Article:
On the 25th anniversary of the Fourth World Conference on Women, it is of great significance to revisit the spirit of the conference and the commendable history of women's rights development in China.
The Conference, the largest ever held by the United Nations, was an important milestone in the promotion of gender equality and women's development, and had a profound impact on the global cause of promoting female development.
Since the convening of the Fourth World Conference on Women back in 1995, the Chinese government has honored its commitments by following the basic national policy on gender equality for social development and progress, to continuous improve its legal system and working mechanisms to promote women’s right and development in China with world-renowned achievements.
In 2015, China and UN women co-organized the Global Summit of Women to reaffirm their commitment to promoting gendered equality and woman empowerment, with Chinese President Xi Jinping presided over the summit to put forward proposals on promoting gender equality and female development.
Since then, the labor force participation rate of women in China has long stayed above 60%, ranking first in the world. In 2018, the number of female employees reached 340 million, and women accounted for 43.5% of all employed persons in society.
Today in China:
Female take up 48.8% professional and technical jobs
33.4% R&D jobs, including 54.9% medical and scientific R&D jobs
Women accounting for 55% of entrepreneurs in the Internet sector.
Women has taken a quarter of leading positions in companies (comparing to the 10% in 1995)
What did China do to improve gender equality since 1995?
Addressing the poverty issues:
China has rolled out a series of poverty alleviation plans at different stages of development, implemented the poverty reduction strategy, and made significant progress in poverty reduction. The emphasis has been skew towards ensuring equal access and benefits goes to poor women.
By end of 2018, number of poor people in rural areas have reduced from 98.99 million to 16.6 million today. As well, the incidence of poverty had fallen from 10.2% to 1.7% that further shows how people are progressively walking out of poverty.
The right to education is a fundamental human right that is virtue to realize the equal development of men and women.
China has been prioritizing the development of education by promoting equal access to education and has made great headway in eliminating female illiteracy, supported by a rate of 7.5% increase in 2018 for population aged 15 and above.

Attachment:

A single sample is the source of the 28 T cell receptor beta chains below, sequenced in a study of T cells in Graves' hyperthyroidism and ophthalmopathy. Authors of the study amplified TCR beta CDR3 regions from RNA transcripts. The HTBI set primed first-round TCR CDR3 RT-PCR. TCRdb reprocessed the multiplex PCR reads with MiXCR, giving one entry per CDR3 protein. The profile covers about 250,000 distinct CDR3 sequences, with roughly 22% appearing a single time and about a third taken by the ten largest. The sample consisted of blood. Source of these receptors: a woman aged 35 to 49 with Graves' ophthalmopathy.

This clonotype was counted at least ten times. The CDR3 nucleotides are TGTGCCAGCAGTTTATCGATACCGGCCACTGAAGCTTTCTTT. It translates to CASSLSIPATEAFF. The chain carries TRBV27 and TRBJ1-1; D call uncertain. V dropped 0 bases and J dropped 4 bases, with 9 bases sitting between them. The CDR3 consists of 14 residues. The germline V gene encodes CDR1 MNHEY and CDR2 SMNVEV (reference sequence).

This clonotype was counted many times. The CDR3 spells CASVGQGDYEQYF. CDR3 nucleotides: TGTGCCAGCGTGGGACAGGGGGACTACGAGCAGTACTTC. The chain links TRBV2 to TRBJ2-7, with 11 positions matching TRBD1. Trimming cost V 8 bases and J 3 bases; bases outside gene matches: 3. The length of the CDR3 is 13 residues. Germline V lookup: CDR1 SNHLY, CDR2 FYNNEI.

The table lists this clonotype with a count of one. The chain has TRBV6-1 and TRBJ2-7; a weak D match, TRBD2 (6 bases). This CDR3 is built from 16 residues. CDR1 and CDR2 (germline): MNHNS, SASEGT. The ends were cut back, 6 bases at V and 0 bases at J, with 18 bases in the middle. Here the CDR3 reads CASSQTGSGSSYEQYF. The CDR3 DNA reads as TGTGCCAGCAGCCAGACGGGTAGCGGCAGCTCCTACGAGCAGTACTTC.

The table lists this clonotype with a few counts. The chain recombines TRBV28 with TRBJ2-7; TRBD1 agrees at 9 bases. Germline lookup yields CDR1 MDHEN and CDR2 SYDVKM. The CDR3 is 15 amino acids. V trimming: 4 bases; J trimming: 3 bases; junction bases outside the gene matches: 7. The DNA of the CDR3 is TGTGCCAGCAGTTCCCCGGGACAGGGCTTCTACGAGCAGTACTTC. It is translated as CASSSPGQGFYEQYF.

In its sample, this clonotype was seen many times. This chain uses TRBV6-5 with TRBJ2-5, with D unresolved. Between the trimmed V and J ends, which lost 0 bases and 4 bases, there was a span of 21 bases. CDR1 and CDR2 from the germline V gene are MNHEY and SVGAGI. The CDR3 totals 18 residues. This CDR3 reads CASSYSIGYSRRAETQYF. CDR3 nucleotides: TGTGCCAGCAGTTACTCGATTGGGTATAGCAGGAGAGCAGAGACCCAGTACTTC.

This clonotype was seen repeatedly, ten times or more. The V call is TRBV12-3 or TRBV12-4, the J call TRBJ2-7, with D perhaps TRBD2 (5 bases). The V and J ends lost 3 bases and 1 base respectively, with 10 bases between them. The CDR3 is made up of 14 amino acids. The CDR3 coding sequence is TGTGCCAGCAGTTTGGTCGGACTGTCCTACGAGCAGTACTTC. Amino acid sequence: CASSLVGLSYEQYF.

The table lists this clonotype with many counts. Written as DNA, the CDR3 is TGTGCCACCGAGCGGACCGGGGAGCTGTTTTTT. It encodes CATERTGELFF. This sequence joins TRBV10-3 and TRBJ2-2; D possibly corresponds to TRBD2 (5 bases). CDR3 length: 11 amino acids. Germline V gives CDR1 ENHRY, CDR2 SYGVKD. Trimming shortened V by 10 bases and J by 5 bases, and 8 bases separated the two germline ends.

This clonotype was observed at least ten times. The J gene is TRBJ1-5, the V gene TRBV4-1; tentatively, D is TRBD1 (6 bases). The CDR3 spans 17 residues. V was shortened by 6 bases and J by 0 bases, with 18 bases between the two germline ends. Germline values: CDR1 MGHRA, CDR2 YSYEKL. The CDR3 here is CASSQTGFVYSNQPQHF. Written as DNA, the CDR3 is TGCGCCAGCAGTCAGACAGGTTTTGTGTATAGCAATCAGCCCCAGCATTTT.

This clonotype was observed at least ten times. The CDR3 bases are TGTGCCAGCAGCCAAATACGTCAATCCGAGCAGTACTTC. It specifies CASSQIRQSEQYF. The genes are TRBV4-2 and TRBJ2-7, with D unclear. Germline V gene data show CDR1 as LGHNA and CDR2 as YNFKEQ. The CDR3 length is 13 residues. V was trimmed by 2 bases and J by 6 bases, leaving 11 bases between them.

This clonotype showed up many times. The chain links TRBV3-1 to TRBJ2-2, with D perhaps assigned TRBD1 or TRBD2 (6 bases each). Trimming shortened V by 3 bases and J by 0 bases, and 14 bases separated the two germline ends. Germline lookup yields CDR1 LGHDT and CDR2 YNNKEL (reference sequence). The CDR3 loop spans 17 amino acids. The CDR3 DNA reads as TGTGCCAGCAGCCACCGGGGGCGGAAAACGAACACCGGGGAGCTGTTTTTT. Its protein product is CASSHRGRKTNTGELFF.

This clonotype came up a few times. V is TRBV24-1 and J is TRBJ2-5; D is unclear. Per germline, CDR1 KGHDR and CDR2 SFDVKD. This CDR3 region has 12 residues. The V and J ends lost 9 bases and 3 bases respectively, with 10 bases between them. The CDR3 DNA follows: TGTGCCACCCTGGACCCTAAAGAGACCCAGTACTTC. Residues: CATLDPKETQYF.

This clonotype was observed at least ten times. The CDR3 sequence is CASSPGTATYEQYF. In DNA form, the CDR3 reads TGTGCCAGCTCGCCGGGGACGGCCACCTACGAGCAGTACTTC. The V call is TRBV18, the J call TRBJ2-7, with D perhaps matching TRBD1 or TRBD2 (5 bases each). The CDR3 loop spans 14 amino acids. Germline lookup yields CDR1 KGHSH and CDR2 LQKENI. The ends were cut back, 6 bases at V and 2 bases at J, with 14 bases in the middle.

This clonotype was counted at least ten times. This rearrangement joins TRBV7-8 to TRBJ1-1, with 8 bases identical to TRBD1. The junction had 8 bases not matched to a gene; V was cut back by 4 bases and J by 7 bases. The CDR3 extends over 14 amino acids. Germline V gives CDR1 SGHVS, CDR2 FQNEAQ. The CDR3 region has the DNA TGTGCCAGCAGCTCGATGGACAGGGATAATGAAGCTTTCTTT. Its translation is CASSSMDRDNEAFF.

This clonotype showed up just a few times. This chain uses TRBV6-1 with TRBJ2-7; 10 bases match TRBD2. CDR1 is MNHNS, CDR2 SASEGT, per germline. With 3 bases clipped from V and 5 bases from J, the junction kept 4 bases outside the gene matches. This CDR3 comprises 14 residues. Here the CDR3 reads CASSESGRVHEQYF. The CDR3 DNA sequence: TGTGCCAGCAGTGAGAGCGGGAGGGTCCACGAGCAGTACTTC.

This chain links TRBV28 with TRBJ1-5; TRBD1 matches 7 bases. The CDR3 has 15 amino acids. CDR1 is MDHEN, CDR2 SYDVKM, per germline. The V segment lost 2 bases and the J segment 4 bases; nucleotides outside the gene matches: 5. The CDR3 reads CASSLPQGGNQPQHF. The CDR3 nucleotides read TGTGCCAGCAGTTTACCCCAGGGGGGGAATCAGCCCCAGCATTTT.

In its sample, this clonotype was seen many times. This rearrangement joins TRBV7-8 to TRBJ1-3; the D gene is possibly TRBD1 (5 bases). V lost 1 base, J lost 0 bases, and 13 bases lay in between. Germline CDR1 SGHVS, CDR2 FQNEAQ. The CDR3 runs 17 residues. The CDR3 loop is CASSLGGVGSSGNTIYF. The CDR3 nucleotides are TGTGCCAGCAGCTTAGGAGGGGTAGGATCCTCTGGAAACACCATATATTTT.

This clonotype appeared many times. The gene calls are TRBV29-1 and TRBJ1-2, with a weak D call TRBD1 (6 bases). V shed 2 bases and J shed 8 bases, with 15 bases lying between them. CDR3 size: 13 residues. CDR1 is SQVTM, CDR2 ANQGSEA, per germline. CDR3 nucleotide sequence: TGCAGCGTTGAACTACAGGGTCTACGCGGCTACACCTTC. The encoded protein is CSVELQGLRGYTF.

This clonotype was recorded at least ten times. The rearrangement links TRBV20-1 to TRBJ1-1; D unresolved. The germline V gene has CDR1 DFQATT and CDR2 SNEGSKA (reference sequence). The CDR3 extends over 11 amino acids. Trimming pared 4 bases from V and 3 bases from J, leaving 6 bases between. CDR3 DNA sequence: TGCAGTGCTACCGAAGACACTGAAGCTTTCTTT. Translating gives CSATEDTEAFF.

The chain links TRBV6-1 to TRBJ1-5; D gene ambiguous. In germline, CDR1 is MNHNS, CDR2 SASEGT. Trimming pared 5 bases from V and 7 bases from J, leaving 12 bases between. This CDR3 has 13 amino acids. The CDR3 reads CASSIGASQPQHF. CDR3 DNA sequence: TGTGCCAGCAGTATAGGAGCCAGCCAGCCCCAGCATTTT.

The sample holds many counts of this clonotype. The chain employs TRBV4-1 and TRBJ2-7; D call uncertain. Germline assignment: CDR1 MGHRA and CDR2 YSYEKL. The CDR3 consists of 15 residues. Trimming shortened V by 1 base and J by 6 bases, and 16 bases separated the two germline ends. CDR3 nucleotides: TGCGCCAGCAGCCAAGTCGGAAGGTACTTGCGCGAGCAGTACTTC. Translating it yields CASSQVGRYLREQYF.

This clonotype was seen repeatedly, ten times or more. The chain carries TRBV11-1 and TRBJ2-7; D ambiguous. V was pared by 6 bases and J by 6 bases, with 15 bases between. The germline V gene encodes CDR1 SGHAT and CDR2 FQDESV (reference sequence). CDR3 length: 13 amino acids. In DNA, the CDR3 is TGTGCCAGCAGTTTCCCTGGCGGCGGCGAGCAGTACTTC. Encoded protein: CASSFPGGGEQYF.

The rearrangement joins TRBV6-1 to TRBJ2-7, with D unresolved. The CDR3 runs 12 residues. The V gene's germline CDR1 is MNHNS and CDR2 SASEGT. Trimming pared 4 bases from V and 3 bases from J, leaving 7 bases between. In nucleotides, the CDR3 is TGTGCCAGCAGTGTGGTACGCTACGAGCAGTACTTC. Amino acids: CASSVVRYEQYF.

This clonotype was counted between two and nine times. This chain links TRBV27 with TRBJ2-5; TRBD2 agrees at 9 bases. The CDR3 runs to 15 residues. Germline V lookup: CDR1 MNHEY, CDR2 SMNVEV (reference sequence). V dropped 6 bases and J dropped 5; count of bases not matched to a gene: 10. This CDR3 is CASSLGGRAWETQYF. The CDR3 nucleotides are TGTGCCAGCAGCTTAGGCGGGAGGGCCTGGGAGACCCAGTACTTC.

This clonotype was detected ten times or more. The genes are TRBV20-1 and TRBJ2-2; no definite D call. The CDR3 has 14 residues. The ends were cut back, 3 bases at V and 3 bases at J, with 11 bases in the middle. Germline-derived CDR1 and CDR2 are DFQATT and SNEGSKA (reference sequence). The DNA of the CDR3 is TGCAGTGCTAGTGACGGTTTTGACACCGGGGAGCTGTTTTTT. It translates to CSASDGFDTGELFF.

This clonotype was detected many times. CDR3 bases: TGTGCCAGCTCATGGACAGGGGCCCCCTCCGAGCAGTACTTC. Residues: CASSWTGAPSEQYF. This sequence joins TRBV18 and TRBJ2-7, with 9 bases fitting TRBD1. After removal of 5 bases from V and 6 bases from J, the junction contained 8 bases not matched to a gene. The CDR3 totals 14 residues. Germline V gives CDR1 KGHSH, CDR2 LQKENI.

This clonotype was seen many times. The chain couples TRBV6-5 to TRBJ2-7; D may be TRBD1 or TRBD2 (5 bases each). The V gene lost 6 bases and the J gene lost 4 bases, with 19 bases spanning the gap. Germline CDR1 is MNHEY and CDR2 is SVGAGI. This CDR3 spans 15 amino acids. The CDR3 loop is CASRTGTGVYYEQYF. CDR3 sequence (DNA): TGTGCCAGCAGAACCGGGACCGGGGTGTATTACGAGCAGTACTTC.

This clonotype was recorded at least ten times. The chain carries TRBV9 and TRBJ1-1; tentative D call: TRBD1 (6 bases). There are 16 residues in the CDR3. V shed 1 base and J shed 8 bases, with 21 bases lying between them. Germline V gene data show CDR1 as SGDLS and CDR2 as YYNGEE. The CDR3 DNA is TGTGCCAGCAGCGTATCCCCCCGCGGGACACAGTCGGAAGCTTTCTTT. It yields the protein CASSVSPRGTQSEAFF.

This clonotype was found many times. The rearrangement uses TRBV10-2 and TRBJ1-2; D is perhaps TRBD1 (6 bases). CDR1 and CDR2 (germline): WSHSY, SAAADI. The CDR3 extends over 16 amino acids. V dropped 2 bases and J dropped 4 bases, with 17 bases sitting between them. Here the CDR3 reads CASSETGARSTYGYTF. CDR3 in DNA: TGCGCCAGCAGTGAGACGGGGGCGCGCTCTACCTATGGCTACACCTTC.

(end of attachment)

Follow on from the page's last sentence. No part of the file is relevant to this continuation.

Looking at the data below, more and more women have gained access to higher education:
- In 2018, the share of female university undergraduates and junior college students as a percentage of all students on higher education reached 52.5%, up 17.1% from 1995.
- The share of females in master and doctorate programs reached 51.2% and 40.4%, up 20.6% and 24.9% from1995, respectively.
Chinese government understands that enjoyment of the equal right to health is key to the well-being of women. Over the years, great attention have been put towards refining legal and policy system on this matter to protect women, which result in an increase in women’s average life expectancy, from 70.5 years in 1990 to 79.4 years in 2015.
The maternal mortality rate has continued to fall, from 61.9 per 100,000 in 1995 to 18.3 per 100,000 in 2018, achieving the United Nations Millennium Development Goals ahead of schedule.
Still enormous challenges ahead
There are lots of work needed to happen in order to full implement the development goals for women outlined in the Beijing Declaration and Platform for Action.
The following areas should still exist in China today
Discrimination against women in the job market still exists
Deep-seated gender stereotype which entrenches inequality between men and women still influences people's perception and behavior to varying degrees
Level of female representation in a decision-making and management level within an organization still needs to be raised